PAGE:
Liberal democracy: Roets, Vegter and van Staden

At this point in civilisation’s collapse, I’m tempted to celebrate any attempt to talk about ideas in political and moral theory that are of universal interest. Simultaneously, though, a concern regarding how low my own standards might have sunk leaps out from the idealistic fog.

The topic provoking that thought is something discussed in a recent set of columns in PoliticsWeb and DailyFriend, where Ernst Roets, Ivo Vegter and Martin van Staden debate what liberalism means, in respect of themes such as whether it can accommodate consequences such as negative impacts on individual liberty.

The concern arising from these columns is less that of the dearth of serious critical engagement, but more the prevalence of think-pieces that contribute to stupidity, or at least to filter bubble-driven entrenched views.

Critical Race Theory and the SAIRR

Descendants of the founders of The South African Institute of Race Relations (SAIRR) have recently criticised the Institute for straying from their founding principles. While the SAIRR disagrees with Dr Heather Brookes’ (the granddaughter of the founder, Edgar Brookes) assessment, those who read the comments to the first piece would also note that her sentiment is shared by a previous member of their national executive, Prof. Hugh Corder, who resigned in the mid-90s thanks to perceiving this same value-drift occurring even then.

Liberalism doesn’t rule out compassion

There are many things I won’t mention here. If you choose to assume what my views on those things are, go ahead, but if you choose to do so, please realise that you’re simply rolling the dice.

One of those things is speculation regarding the motivations of those who are laying much of KwaZulu Natal and parts of Gauteng to waste in the days following the imprisonment of President Jacob Zuma.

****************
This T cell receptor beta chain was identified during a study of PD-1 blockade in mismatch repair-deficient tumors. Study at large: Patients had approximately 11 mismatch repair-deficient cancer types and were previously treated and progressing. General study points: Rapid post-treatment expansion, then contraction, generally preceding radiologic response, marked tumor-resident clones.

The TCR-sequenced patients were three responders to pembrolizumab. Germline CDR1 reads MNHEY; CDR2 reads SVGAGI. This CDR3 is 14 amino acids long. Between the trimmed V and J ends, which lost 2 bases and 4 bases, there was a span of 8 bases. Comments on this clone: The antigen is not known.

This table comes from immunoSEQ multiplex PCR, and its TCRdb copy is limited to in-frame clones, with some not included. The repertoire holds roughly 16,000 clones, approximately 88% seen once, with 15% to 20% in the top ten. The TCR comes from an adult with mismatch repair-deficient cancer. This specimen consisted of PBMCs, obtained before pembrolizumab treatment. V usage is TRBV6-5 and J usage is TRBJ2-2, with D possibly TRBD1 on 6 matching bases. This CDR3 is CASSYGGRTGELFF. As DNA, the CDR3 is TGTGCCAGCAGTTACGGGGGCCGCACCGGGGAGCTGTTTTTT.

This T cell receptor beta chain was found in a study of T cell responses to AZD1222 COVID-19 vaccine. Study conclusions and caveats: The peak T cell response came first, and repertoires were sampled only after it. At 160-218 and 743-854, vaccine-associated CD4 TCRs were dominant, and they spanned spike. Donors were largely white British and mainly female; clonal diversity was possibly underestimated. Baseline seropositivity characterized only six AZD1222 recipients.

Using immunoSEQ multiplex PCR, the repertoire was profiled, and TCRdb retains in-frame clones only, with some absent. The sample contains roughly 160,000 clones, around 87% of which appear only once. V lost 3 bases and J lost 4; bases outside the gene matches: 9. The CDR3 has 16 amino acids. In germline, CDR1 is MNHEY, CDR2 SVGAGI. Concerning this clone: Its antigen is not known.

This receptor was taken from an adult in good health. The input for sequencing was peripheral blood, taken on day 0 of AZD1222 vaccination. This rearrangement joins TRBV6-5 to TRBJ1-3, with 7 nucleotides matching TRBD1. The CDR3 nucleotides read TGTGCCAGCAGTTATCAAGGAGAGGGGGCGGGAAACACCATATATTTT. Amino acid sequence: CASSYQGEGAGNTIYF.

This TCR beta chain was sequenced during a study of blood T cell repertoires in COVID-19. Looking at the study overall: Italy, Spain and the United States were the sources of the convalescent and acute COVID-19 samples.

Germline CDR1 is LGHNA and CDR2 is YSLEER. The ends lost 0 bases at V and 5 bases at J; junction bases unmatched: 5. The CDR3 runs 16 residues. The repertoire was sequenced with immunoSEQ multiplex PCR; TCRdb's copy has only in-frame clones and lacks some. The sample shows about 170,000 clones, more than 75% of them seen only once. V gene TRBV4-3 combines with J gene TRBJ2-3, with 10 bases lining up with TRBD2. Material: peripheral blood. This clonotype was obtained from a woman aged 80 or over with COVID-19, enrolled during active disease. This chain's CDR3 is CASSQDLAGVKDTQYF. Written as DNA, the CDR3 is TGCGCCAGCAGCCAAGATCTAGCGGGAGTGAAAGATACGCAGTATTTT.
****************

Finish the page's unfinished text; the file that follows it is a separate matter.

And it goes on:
On Zille’s #StayWoke: Go Broke

Helen Zille’s new book, #StayWoke: Go Broke aims to tell us why “South Africa won’t survive America’s Culture Wars”. I read it out of some strange sense of obligation, and perhaps intending to write a review. A short version of the comments below is the one-line review that first came to mind: the book doesn’t say enough to merit any attention.

Coverage of the Muizenberg lockdown protest

Nobody will be surprised to read that journalism leans toward sensationalism in terms of topics chosen for coverage, how topics are covered, and (especially) the headlines chosen to represent that coverage, seeing as the headline is what makes people click through to (maybe) read the story.

South African alcohol bans under Covid lockdown

Cyril Ramaphosa (South Africa’s President) reinstated a ban on the sale of alcohol at both restaurants and retail outlets on December 28 2020, and that ban is still in place today, with an end-date to be determined by the whims of the National Coronavirus Command Council.

Trump, Twitter, and freedom of speech

To make my biases clear at the outset, I’ve been appalled at how Donald Trump has been fomenting racism, sexism, and political polarisation ever since he ran for office (he was doing so before, but in a less impactful way).

Storming the Capitol – Trump’s exit won’t fix much

The scenes from the Capitol yesterday, where the process confirming Biden’s status as President-Elect was disrupted by protesters invading the Capitol, made for sad viewing. As do many of the responses to it, immediately as well as nearly a day later.

“Classical Liberalism” and the Institute of Race Relations

Liberalism has always meant different things to different people. I tried to describe what its fundamental principles are, for me, almost exactly five years ago.

Re-reading that piece, the phrase “Iā€™m by and large a ‘classical’ liberal” stands out, because it wasn’t true then, and is absurd now. At that point, I suppose I thought there was more room for social liberalism in the “classical” camp than seems to be the case now.

The (current) metamorphosis of the Democratic Alliance

I realise that most people are focusing on today’s election in the United States (the lizards will win, no matter what!), but I nevertheless wanted to make a few points about South Africa’s official opposition party, the Democratic Alliance (DA).